Learning Influence Probabilities in Social Networks

author: Amit Goyal, Department of Computer Science, University of British Columbia
published: April 12, 2010,   recorded: February 2010,   views: 552
Categories

Slides

Related Open Educational Resources

Related content

Report a problem or upload files

If you have found a problem with this lecture or would like to send us extra material, articles, exercises, etc., please use our ticket system to describe your request and upload the data.
Enter your e-mail into the 'Cc' field, and we will keep you updated with your request's status.
Lecture popularity: You need to login to cast your vote.
  Bibliography

Description

Recently, there has been tremendous interest in the phenomenon of influence propagation in social networks. The studies in this area assume they have as input to their problems a social graph with edges labeled with probabilities of influence between users. However, the question of where these probabilities come from or how they can be computed from real social network data has been largely ignored until now. Thus it is interesting to ask whether from a social graph and a log of actions by its users, one can build models of influence. This is the main problem attacked in this paper. In addition to proposing models and algorithms for learning the model parameters and for testing the learned models to make predictions, we also develop techniques for predicting the time by which a user may be expected to perform an action. We validate our ideas and techniques using the Flickr data set consisting of a social graph with 1.3M nodes, 40M edges, and an action log consisting of 35M tuples referring to 300K distinct actions. Beyond showing that there is genuine influence happening in a real social network, we show that our techniques have excellent prediction performance.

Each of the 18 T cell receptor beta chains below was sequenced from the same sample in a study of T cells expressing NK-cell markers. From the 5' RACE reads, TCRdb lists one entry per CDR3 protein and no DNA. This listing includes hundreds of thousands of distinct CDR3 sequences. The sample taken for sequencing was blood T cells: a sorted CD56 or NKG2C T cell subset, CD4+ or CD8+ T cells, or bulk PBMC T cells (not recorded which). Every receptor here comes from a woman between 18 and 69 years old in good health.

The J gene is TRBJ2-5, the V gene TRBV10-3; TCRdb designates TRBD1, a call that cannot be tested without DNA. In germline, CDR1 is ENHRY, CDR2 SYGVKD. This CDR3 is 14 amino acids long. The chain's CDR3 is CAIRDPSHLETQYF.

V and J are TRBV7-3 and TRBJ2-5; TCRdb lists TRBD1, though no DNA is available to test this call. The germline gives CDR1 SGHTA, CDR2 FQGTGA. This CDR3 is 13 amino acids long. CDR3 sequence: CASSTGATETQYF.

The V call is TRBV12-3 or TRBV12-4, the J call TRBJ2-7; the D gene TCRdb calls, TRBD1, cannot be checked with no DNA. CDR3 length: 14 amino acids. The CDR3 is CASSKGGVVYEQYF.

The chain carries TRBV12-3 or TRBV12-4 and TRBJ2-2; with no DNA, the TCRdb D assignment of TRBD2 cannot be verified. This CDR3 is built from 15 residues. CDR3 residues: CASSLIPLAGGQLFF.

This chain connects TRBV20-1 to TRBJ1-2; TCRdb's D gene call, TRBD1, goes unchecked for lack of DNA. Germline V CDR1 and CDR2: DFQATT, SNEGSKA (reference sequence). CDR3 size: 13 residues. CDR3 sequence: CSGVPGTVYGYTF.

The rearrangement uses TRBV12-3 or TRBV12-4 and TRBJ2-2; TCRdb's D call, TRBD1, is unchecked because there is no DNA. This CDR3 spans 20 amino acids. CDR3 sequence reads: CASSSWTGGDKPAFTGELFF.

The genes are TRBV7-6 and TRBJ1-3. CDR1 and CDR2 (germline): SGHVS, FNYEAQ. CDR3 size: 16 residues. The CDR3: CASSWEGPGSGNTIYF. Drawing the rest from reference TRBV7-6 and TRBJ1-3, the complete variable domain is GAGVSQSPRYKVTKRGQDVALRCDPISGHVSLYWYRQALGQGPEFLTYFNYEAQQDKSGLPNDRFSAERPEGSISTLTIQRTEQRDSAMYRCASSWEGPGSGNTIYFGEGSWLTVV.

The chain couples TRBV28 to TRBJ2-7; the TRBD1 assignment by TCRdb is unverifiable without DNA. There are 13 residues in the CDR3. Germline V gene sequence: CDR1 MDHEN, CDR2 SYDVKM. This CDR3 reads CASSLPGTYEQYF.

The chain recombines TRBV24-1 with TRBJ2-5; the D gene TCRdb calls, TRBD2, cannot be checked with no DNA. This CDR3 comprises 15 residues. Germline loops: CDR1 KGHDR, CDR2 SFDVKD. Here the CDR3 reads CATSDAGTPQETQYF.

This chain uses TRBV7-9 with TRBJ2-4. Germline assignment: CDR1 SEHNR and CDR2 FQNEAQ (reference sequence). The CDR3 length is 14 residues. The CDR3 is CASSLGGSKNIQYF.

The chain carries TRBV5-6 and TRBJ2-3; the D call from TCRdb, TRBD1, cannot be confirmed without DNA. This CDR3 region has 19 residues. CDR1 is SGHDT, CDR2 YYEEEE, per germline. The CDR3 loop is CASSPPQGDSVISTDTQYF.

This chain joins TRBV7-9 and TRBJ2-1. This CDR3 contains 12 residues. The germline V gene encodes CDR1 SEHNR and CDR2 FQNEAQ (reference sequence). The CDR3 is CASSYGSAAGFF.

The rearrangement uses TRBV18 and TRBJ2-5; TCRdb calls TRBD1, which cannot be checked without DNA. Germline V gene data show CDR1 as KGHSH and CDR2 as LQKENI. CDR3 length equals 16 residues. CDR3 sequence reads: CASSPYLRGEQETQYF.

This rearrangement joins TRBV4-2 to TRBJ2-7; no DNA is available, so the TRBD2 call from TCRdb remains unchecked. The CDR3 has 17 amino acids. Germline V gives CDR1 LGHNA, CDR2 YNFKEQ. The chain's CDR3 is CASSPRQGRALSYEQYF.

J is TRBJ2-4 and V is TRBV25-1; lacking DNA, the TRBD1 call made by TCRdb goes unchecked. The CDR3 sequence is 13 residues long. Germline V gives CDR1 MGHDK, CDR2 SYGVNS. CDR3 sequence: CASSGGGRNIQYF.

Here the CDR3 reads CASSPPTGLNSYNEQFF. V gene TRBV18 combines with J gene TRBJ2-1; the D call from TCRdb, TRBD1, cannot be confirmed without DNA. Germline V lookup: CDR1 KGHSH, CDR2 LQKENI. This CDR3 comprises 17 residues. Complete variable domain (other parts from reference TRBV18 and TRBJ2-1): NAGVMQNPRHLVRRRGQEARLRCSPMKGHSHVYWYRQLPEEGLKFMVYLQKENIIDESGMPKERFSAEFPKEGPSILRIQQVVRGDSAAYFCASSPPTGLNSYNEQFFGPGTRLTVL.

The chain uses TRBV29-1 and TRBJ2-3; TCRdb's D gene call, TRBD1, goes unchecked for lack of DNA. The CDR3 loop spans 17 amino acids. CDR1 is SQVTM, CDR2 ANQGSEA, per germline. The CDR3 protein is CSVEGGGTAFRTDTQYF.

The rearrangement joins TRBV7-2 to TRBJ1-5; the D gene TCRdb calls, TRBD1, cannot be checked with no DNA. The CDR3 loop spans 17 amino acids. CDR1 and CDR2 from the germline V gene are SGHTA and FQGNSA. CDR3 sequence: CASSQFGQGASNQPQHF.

See Also:

Download slides icon Download slides: wsdm2010_goyal_lip_01.pdf (868.3 KB)

Download slides icon Download slides: wsdm2010_goyal_lip_01.ppt (1.2 MB)


Help icon Streaming Video Help

Link this page

Would you like to put a link to this lecture on your homepage?
Go ahead! Copy the HTML snippet !

Write your own review or comment:

make sure you have javascript enabled or clear this field: